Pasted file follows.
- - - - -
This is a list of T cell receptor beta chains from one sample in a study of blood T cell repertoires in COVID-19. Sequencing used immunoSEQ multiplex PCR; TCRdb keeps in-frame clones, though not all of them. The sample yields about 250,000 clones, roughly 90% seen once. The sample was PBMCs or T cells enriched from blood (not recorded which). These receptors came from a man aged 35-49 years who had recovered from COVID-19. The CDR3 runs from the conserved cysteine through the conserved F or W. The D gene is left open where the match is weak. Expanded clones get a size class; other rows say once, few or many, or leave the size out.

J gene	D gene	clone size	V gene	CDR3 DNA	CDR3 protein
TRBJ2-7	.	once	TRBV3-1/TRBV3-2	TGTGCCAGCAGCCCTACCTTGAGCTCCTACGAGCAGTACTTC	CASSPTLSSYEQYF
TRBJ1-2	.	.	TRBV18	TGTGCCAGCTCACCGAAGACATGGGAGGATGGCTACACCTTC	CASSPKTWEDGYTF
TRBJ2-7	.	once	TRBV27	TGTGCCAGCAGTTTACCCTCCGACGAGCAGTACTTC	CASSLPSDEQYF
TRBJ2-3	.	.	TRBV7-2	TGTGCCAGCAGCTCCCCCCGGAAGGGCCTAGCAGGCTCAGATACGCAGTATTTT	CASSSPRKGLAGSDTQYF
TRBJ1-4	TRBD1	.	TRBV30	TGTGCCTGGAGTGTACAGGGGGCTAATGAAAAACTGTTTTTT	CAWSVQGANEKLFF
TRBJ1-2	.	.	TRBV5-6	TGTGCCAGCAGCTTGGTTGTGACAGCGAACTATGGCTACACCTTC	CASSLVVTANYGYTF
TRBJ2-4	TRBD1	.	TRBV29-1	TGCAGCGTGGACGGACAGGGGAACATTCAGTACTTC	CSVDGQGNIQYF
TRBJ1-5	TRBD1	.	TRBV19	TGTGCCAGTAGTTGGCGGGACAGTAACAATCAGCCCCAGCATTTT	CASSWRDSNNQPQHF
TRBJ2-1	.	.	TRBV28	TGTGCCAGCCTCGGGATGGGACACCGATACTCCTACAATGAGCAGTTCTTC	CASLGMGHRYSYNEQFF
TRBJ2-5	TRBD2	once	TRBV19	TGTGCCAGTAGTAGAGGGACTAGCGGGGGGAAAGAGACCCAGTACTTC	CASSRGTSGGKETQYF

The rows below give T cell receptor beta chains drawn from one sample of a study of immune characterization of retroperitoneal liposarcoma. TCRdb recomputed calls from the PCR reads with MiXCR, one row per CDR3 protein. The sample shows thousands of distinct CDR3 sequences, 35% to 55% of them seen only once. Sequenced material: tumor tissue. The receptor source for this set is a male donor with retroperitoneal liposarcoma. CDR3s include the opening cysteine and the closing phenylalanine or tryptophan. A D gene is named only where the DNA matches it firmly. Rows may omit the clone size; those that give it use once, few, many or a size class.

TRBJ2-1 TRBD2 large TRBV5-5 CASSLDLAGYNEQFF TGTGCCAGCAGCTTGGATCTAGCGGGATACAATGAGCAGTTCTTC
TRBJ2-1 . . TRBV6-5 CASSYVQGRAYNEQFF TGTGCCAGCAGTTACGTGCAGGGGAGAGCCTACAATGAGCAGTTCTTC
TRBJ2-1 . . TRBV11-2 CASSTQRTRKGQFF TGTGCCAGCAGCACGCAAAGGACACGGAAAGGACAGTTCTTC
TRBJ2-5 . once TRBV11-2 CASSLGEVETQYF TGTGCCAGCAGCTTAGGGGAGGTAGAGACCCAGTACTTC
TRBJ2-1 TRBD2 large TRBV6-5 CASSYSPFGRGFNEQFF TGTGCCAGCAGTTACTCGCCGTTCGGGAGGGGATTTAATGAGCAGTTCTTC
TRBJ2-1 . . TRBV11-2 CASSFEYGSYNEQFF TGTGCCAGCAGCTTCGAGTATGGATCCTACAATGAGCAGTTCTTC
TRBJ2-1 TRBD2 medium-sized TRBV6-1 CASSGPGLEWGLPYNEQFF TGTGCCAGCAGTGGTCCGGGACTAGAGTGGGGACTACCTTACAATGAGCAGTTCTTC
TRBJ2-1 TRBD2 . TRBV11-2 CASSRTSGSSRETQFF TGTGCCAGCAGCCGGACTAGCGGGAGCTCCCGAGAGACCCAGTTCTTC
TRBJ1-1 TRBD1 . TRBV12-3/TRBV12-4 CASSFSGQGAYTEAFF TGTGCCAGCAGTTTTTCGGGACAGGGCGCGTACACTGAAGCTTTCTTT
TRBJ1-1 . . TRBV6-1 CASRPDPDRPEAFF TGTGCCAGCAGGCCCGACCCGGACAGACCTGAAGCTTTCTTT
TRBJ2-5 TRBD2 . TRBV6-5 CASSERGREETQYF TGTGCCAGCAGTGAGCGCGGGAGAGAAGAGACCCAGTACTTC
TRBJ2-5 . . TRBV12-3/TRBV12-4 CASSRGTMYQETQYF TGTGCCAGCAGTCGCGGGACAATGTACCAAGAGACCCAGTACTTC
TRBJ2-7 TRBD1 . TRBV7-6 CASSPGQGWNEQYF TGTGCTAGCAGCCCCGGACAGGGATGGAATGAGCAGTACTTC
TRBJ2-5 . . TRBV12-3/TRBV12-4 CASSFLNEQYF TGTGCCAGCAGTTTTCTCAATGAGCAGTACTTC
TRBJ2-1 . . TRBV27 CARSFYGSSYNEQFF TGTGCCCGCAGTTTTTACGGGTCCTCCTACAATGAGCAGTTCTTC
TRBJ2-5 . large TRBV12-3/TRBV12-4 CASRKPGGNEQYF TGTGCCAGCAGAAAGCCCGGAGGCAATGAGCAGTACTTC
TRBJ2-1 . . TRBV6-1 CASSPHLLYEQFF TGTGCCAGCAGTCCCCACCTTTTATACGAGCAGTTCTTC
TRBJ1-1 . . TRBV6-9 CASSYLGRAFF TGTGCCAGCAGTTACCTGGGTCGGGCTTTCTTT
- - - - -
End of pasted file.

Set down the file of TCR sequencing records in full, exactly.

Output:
This is a list of T cell receptor beta chains from one sample in a study of blood T cell repertoires in COVID-19. Sequencing used immunoSEQ multiplex PCR; TCRdb keeps in-frame clones, though not all of them. The sample yields about 250,000 clones, roughly 90% seen once. The sample was PBMCs or T cells enriched from blood (not recorded which). These receptors came from a man aged 35-49 years who had recovered from COVID-19. The CDR3 runs from the conserved cysteine through the conserved F or W. The D gene is left open where the match is weak. Expanded clones get a size class; other rows say once, few or many, or leave the size out.

J gene	D gene	clone size	V gene	CDR3 DNA	CDR3 protein
TRBJ2-7	.	once	TRBV3-1/TRBV3-2	TGTGCCAGCAGCCCTACCTTGAGCTCCTACGAGCAGTACTTC	CASSPTLSSYEQYF
TRBJ1-2	.	.	TRBV18	TGTGCCAGCTCACCGAAGACATGGGAGGATGGCTACACCTTC	CASSPKTWEDGYTF
TRBJ2-7	.	once	TRBV27	TGTGCCAGCAGTTTACCCTCCGACGAGCAGTACTTC	CASSLPSDEQYF
TRBJ2-3	.	.	TRBV7-2	TGTGCCAGCAGCTCCCCCCGGAAGGGCCTAGCAGGCTCAGATACGCAGTATTTT	CASSSPRKGLAGSDTQYF
TRBJ1-4	TRBD1	.	TRBV30	TGTGCCTGGAGTGTACAGGGGGCTAATGAAAAACTGTTTTTT	CAWSVQGANEKLFF
TRBJ1-2	.	.	TRBV5-6	TGTGCCAGCAGCTTGGTTGTGACAGCGAACTATGGCTACACCTTC	CASSLVVTANYGYTF
TRBJ2-4	TRBD1	.	TRBV29-1	TGCAGCGTGGACGGACAGGGGAACATTCAGTACTTC	CSVDGQGNIQYF
TRBJ1-5	TRBD1	.	TRBV19	TGTGCCAGTAGTTGGCGGGACAGTAACAATCAGCCCCAGCATTTT	CASSWRDSNNQPQHF
TRBJ2-1	.	.	TRBV28	TGTGCCAGCCTCGGGATGGGACACCGATACTCCTACAATGAGCAGTTCTTC	CASLGMGHRYSYNEQFF
TRBJ2-5	TRBD2	once	TRBV19	TGTGCCAGTAGTAGAGGGACTAGCGGGGGGAAAGAGACCCAGTACTTC	CASSRGTSGGKETQYF

The rows below give T cell receptor beta chains drawn from one sample of a study of immune characterization of retroperitoneal liposarcoma. TCRdb recomputed calls from the PCR reads with MiXCR, one row per CDR3 protein. The sample shows thousands of distinct CDR3 sequences, 35% to 55% of them seen only once. Sequenced material: tumor tissue. The receptor source for this set is a male donor with retroperitoneal liposarcoma. CDR3s include the opening cysteine and the closing phenylalanine or tryptophan. A D gene is named only where the DNA matches it firmly. Rows may omit the clone size; those that give it use once, few, many or a size class.

TRBJ2-1 TRBD2 large TRBV5-5 CASSLDLAGYNEQFF TGTGCCAGCAGCTTGGATCTAGCGGGATACAATGAGCAGTTCTTC
TRBJ2-1 . . TRBV6-5 CASSYVQGRAYNEQFF TGTGCCAGCAGTTACGTGCAGGGGAGAGCCTACAATGAGCAGTTCTTC
TRBJ2-1 . . TRBV11-2 CASSTQRTRKGQFF TGTGCCAGCAGCACGCAAAGGACACGGAAAGGACAGTTCTTC
TRBJ2-5 . once TRBV11-2 CASSLGEVETQYF TGTGCCAGCAGCTTAGGGGAGGTAGAGACCCAGTACTTC
TRBJ2-1 TRBD2 large TRBV6-5 CASSYSPFGRGFNEQFF TGTGCCAGCAGTTACTCGCCGTTCGGGAGGGGATTTAATGAGCAGTTCTTC
TRBJ2-1 . . TRBV11-2 CASSFEYGSYNEQFF TGTGCCAGCAGCTTCGAGTATGGATCCTACAATGAGCAGTTCTTC
TRBJ2-1 TRBD2 medium-sized TRBV6-1 CASSGPGLEWGLPYNEQFF TGTGCCAGCAGTGGTCCGGGACTAGAGTGGGGACTACCTTACAATGAGCAGTTCTTC
TRBJ2-1 TRBD2 . TRBV11-2 CASSRTSGSSRETQFF TGTGCCAGCAGCCGGACTAGCGGGAGCTCCCGAGAGACCCAGTTCTTC
TRBJ1-1 TRBD1 . TRBV12-3/TRBV12-4 CASSFSGQGAYTEAFF TGTGCCAGCAGTTTTTCGGGACAGGGCGCGTACACTGAAGCTTTCTTT
TRBJ1-1 . . TRBV6-1 CASRPDPDRPEAFF TGTGCCAGCAGGCCCGACCCGGACAGACCTGAAGCTTTCTTT
TRBJ2-5 TRBD2 . TRBV6-5 CASSERGREETQYF TGTGCCAGCAGTGAGCGCGGGAGAGAAGAGACCCAGTACTTC
TRBJ2-5 . . TRBV12-3/TRBV12-4 CASSRGTMYQETQYF TGTGCCAGCAGTCGCGGGACAATGTACCAAGAGACCCAGTACTTC
TRBJ2-7 TRBD1 . TRBV7-6 CASSPGQGWNEQYF TGTGCTAGCAGCCCCGGACAGGGATGGAATGAGCAGTACTTC
TRBJ2-5 . . TRBV12-3/TRBV12-4 CASSFLNEQYF TGTGCCAGCAGTTTTCTCAATGAGCAGTACTTC
TRBJ2-1 . . TRBV27 CARSFYGSSYNEQFF TGTGCCCGCAGTTTTTACGGGTCCTCCTACAATGAGCAGTTCTTC
TRBJ2-5 . large TRBV12-3/TRBV12-4 CASRKPGGNEQYF TGTGCCAGCAGAAAGCCCGGAGGCAATGAGCAGTACTTC
TRBJ2-1 . . TRBV6-1 CASSPHLLYEQFF TGTGCCAGCAGTCCCCACCTTTTATACGAGCAGTTCTTC
TRBJ1-1 . . TRBV6-9 CASSYLGRAFF TGTGCCAGCAGTTACCTGGGTCGGGCTTTCTTT